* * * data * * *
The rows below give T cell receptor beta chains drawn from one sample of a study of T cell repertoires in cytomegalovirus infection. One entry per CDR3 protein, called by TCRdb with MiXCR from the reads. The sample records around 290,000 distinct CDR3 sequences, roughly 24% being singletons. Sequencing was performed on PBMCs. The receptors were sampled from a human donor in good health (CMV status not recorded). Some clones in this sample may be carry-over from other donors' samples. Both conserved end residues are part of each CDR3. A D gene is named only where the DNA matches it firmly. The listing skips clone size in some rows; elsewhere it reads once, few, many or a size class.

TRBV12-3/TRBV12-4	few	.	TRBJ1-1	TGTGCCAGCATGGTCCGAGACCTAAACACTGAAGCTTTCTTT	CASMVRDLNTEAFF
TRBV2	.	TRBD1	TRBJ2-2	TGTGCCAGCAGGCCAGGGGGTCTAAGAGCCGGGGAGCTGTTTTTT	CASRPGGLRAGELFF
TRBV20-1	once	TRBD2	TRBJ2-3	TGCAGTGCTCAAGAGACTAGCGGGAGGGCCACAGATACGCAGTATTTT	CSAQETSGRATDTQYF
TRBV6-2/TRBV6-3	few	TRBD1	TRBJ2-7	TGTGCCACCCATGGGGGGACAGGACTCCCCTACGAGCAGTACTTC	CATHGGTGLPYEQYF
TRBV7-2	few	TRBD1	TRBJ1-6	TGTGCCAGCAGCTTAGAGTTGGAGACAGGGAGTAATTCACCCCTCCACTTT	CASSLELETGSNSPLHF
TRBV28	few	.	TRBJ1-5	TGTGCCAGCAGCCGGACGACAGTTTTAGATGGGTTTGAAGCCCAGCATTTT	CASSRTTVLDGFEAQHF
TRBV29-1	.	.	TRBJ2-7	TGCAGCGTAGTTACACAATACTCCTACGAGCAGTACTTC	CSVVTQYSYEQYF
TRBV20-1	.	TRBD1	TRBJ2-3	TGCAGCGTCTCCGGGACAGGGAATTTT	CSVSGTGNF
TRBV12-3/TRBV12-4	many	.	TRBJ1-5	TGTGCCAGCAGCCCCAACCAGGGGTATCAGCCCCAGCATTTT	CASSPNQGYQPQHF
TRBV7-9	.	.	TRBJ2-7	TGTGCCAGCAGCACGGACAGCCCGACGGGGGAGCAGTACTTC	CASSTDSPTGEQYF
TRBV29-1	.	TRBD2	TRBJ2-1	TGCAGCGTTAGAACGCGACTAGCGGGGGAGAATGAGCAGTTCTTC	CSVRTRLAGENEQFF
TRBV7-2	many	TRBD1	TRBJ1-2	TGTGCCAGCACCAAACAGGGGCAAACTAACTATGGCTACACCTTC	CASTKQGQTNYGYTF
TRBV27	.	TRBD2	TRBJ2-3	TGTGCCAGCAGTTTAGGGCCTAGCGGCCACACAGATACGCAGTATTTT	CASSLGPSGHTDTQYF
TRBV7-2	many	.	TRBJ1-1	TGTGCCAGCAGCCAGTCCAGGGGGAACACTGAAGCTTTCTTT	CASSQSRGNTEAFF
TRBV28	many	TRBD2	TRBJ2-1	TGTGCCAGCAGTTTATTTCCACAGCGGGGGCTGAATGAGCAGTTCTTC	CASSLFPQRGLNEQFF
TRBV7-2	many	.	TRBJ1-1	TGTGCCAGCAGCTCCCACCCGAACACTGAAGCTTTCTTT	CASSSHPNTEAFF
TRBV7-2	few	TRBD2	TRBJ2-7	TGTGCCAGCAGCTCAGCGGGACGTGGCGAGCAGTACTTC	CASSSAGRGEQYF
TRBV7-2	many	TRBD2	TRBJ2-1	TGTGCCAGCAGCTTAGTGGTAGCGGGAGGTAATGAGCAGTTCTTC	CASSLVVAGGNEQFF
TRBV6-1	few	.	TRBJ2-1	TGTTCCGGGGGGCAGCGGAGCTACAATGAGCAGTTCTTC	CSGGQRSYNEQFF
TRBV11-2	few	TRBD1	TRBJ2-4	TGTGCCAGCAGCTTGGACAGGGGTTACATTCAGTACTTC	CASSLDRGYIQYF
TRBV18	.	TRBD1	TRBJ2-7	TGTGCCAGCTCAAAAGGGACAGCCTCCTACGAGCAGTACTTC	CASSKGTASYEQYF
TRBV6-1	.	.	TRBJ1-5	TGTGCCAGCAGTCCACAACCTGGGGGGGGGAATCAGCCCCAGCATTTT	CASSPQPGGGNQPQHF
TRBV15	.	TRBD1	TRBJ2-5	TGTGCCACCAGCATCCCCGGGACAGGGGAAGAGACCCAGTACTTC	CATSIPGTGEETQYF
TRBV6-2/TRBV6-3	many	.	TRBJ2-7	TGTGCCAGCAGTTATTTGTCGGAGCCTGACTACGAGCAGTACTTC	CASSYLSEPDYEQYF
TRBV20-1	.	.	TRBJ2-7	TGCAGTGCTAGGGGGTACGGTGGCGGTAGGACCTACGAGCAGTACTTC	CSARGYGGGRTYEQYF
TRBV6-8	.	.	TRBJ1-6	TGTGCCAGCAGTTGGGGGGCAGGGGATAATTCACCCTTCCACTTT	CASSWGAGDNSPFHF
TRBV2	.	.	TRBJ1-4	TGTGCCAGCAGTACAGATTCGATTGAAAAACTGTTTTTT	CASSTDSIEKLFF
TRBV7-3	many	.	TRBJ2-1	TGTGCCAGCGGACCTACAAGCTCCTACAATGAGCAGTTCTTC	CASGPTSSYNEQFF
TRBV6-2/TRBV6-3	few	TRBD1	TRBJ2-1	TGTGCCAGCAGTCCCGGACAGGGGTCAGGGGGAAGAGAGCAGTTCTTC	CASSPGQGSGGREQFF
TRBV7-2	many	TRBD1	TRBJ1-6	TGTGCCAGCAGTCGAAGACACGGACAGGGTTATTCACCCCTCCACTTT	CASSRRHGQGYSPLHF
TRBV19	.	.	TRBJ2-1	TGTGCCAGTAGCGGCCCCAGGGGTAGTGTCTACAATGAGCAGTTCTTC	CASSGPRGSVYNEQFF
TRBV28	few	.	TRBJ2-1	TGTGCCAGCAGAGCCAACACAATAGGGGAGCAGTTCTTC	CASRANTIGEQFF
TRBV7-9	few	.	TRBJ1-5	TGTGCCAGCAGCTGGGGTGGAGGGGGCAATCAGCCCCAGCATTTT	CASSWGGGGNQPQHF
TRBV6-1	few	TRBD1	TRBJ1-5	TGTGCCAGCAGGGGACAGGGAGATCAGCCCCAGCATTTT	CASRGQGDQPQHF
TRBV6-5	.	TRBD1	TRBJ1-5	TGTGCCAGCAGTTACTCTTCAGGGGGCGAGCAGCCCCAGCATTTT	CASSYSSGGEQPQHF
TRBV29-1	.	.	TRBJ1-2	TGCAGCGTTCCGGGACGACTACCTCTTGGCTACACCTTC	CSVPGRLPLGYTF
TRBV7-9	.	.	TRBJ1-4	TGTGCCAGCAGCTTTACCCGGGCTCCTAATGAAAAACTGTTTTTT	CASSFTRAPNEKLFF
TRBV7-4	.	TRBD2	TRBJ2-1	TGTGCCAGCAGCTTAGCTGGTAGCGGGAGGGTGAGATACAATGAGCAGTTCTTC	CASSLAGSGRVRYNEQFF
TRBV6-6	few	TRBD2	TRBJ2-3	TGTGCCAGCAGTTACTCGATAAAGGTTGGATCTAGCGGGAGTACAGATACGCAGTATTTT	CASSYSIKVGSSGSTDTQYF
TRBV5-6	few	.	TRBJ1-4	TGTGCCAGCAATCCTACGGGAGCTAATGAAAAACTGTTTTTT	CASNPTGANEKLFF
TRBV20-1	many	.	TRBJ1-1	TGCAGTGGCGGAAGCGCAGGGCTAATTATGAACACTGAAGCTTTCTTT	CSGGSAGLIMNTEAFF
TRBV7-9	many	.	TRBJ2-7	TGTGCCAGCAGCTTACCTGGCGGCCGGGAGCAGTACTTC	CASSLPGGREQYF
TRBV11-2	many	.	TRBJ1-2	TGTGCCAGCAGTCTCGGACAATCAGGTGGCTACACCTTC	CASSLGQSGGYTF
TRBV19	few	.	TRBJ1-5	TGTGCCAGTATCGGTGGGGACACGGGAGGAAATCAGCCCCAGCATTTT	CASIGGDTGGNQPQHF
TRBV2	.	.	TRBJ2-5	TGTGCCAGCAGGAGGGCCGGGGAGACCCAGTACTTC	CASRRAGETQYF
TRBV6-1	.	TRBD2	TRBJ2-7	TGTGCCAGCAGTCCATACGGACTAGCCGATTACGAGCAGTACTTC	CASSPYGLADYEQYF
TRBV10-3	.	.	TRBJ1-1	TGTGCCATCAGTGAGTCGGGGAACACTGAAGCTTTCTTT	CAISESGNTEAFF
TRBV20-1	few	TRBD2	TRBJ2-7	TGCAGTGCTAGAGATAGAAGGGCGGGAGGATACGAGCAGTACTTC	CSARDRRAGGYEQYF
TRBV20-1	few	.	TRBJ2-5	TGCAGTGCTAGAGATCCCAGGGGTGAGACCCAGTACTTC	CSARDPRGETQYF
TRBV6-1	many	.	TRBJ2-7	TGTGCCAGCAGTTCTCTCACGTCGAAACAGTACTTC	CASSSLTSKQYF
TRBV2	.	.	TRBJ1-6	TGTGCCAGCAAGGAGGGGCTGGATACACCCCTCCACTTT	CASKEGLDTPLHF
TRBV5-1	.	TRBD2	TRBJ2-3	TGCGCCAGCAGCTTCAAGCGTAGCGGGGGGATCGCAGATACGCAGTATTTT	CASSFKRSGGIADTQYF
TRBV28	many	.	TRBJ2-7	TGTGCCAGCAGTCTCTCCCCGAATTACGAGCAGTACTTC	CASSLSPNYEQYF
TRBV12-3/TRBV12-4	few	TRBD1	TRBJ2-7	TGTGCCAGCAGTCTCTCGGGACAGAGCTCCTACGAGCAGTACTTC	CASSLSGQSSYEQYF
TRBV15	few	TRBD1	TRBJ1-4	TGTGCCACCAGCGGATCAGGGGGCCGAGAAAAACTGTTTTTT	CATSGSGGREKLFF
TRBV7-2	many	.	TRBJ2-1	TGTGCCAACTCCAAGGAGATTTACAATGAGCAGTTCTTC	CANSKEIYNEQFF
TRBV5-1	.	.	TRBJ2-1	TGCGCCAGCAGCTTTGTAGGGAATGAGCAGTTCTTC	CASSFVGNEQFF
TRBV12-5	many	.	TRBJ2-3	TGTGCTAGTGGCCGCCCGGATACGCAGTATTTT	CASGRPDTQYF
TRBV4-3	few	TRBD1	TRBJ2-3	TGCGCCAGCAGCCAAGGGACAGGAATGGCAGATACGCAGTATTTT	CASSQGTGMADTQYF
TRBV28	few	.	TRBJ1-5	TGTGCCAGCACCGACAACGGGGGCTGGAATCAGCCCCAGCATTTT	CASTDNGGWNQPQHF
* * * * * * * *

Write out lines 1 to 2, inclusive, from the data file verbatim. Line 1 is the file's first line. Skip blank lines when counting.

The rows below give T cell receptor beta chains drawn from one sample of a study of T cell repertoires in cytomegalovirus infection. One entry per CDR3 protein, called by TCRdb with MiXCR from the reads. The sample records around 290,000 distinct CDR3 sequences, roughly 24% being singletons. Sequencing was performed on PBMCs. The receptors were sampled from a human donor in good health (CMV status not recorded). Some clones in this sample may be carry-over from other donors' samples. Both conserved end residues are part of each CDR3. A D gene is named only where the DNA matches it firmly. The listing skips clone size in some rows; elsewhere it reads once, few, many or a size class.

TRBV12-3/TRBV12-4	few	.	TRBJ1-1	TGTGCCAGCATGGTCCGAGACCTAAACACTGAAGCTTTCTTT	CASMVRDLNTEAFF